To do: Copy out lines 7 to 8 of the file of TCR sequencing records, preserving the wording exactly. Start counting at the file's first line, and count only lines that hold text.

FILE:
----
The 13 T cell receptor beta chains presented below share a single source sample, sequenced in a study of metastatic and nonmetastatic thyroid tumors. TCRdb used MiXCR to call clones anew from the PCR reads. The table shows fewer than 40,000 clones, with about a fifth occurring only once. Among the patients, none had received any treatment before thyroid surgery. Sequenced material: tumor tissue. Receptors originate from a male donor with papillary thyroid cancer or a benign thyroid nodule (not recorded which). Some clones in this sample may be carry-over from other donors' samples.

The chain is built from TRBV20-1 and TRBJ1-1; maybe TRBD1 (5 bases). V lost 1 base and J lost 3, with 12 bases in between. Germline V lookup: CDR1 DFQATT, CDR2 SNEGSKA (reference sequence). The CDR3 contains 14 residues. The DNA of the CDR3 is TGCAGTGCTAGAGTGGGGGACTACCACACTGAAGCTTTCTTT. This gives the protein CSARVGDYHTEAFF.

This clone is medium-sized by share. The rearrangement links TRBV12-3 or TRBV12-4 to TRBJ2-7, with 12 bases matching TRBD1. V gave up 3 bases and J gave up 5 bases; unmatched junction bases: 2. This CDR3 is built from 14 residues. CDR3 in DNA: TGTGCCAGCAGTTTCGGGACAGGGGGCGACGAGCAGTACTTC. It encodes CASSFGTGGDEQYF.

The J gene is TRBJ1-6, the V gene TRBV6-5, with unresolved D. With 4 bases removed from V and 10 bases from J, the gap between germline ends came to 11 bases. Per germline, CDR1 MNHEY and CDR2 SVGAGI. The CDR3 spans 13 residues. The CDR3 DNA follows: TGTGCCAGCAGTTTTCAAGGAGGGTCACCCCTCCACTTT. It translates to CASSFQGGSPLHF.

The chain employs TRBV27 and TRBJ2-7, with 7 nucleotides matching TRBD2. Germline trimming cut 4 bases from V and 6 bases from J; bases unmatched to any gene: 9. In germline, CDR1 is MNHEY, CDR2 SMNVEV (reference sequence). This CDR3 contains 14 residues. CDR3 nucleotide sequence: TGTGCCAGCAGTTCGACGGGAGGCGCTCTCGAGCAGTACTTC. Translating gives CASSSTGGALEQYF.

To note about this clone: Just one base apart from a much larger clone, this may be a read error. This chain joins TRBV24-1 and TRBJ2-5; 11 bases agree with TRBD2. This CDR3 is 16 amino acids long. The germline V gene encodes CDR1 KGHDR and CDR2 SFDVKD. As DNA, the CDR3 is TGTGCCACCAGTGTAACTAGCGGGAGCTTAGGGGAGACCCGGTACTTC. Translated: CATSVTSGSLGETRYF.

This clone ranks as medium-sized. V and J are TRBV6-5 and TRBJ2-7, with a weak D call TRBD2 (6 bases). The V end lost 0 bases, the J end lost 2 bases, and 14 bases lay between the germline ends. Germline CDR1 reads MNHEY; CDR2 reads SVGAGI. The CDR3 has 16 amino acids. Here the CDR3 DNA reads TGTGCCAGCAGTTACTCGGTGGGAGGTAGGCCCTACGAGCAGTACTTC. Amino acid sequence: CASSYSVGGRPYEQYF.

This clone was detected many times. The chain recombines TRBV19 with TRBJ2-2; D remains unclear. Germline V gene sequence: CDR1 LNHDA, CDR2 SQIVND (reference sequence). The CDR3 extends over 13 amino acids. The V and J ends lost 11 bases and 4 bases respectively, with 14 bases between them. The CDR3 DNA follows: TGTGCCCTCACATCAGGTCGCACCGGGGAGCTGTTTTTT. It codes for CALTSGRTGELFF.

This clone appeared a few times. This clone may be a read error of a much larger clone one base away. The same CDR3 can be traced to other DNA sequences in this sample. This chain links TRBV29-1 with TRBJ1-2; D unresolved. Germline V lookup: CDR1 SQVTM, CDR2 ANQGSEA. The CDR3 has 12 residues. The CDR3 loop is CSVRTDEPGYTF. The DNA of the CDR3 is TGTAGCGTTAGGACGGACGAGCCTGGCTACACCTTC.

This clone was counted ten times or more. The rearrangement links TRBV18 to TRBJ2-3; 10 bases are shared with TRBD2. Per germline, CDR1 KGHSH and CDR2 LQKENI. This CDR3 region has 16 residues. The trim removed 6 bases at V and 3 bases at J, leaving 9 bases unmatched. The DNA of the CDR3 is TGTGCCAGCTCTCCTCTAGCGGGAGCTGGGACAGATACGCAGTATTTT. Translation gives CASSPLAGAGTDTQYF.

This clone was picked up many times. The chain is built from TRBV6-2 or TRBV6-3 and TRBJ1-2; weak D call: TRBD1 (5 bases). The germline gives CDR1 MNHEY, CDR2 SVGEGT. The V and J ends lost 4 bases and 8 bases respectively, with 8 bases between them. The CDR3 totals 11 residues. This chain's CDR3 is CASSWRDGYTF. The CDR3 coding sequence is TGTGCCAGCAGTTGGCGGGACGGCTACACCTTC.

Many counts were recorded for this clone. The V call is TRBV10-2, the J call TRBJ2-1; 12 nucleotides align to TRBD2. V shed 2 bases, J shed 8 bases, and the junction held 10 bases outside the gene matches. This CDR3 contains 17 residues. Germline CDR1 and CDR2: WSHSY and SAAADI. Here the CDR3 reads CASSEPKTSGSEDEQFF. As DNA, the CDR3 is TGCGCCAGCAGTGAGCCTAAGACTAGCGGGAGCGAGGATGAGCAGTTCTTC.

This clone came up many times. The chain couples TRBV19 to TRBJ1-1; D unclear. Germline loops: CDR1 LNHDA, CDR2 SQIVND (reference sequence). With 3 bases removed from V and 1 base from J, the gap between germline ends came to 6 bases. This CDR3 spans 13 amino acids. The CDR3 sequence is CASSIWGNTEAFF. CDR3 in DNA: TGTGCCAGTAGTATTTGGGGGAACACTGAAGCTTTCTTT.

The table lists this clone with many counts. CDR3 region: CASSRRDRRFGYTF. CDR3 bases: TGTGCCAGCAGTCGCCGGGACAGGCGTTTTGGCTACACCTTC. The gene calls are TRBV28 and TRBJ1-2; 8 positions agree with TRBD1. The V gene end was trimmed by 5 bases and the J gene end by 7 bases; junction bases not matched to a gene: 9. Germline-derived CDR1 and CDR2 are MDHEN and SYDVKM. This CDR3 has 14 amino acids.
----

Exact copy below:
This clone ranks as medium-sized. V and J are TRBV6-5 and TRBJ2-7, with a weak D call TRBD2 (6 bases). The V end lost 0 bases, the J end lost 2 bases, and 14 bases lay between the germline ends. Germline CDR1 reads MNHEY; CDR2 reads SVGAGI. The CDR3 has 16 amino acids. Here the CDR3 DNA reads TGTGCCAGCAGTTACTCGGTGGGAGGTAGGCCCTACGAGCAGTACTTC. Amino acid sequence: CASSYSVGGRPYEQYF.

This clone was detected many times. The chain recombines TRBV19 with TRBJ2-2; D remains unclear. Germline V gene sequence: CDR1 LNHDA, CDR2 SQIVND (reference sequence). The CDR3 extends over 13 amino acids. The V and J ends lost 11 bases and 4 bases respectively, with 14 bases between them. The CDR3 DNA follows: TGTGCCCTCACATCAGGTCGCACCGGGGAGCTGTTTTTT. It codes for CALTSGRTGELFF.